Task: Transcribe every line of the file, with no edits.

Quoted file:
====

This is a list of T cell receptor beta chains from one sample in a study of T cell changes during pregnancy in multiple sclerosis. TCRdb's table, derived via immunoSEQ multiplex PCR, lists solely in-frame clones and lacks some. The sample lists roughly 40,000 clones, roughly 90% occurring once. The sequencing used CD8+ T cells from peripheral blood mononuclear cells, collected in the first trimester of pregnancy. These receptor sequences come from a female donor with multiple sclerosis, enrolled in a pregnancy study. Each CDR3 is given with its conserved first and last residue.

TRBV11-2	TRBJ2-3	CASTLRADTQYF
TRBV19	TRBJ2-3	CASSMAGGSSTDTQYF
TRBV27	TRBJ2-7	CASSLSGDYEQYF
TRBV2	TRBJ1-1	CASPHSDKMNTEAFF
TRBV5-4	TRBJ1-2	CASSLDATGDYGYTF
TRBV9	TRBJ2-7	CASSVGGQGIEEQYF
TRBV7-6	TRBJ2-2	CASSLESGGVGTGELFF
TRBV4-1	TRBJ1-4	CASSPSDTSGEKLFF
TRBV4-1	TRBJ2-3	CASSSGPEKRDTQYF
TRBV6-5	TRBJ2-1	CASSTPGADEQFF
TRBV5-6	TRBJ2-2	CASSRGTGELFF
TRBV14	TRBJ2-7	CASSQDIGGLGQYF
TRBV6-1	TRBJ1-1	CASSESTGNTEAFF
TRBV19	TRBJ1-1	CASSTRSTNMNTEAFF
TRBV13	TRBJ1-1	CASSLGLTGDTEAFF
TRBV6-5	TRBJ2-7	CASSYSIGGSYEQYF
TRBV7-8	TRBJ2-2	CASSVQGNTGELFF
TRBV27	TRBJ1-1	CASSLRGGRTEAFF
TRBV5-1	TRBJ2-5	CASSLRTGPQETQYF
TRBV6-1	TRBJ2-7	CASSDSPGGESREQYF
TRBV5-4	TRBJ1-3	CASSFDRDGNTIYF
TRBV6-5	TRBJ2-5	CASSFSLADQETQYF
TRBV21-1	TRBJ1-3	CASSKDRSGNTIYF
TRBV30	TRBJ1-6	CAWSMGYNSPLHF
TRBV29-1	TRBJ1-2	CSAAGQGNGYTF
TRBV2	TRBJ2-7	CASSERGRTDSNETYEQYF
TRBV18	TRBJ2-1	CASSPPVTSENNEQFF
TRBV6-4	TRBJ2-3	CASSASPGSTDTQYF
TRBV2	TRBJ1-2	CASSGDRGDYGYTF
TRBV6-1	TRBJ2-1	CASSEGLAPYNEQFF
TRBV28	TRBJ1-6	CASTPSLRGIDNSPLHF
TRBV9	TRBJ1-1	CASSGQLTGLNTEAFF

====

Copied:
This is a list of T cell receptor beta chains from one sample in a study of T cell changes during pregnancy in multiple sclerosis. TCRdb's table, derived via immunoSEQ multiplex PCR, lists solely in-frame clones and lacks some. The sample lists roughly 40,000 clones, roughly 90% occurring once. The sequencing used CD8+ T cells from peripheral blood mononuclear cells, collected in the first trimester of pregnancy. These receptor sequences come from a female donor with multiple sclerosis, enrolled in a pregnancy study. Each CDR3 is given with its conserved first and last residue.

TRBV11-2	TRBJ2-3	CASTLRADTQYF
TRBV19	TRBJ2-3	CASSMAGGSSTDTQYF
TRBV27	TRBJ2-7	CASSLSGDYEQYF
TRBV2	TRBJ1-1	CASPHSDKMNTEAFF
TRBV5-4	TRBJ1-2	CASSLDATGDYGYTF
TRBV9	TRBJ2-7	CASSVGGQGIEEQYF
TRBV7-6	TRBJ2-2	CASSLESGGVGTGELFF
TRBV4-1	TRBJ1-4	CASSPSDTSGEKLFF
TRBV4-1	TRBJ2-3	CASSSGPEKRDTQYF
TRBV6-5	TRBJ2-1	CASSTPGADEQFF
TRBV5-6	TRBJ2-2	CASSRGTGELFF
TRBV14	TRBJ2-7	CASSQDIGGLGQYF
TRBV6-1	TRBJ1-1	CASSESTGNTEAFF
TRBV19	TRBJ1-1	CASSTRSTNMNTEAFF
TRBV13	TRBJ1-1	CASSLGLTGDTEAFF
TRBV6-5	TRBJ2-7	CASSYSIGGSYEQYF
TRBV7-8	TRBJ2-2	CASSVQGNTGELFF
TRBV27	TRBJ1-1	CASSLRGGRTEAFF
TRBV5-1	TRBJ2-5	CASSLRTGPQETQYF
TRBV6-1	TRBJ2-7	CASSDSPGGESREQYF
TRBV5-4	TRBJ1-3	CASSFDRDGNTIYF
TRBV6-5	TRBJ2-5	CASSFSLADQETQYF
TRBV21-1	TRBJ1-3	CASSKDRSGNTIYF
TRBV30	TRBJ1-6	CAWSMGYNSPLHF
TRBV29-1	TRBJ1-2	CSAAGQGNGYTF
TRBV2	TRBJ2-7	CASSERGRTDSNETYEQYF
TRBV18	TRBJ2-1	CASSPPVTSENNEQFF
TRBV6-4	TRBJ2-3	CASSASPGSTDTQYF
TRBV2	TRBJ1-2	CASSGDRGDYGYTF
TRBV6-1	TRBJ2-1	CASSEGLAPYNEQFF
TRBV28	TRBJ1-6	CASTPSLRGIDNSPLHF
TRBV9	TRBJ1-1	CASSGQLTGLNTEAFF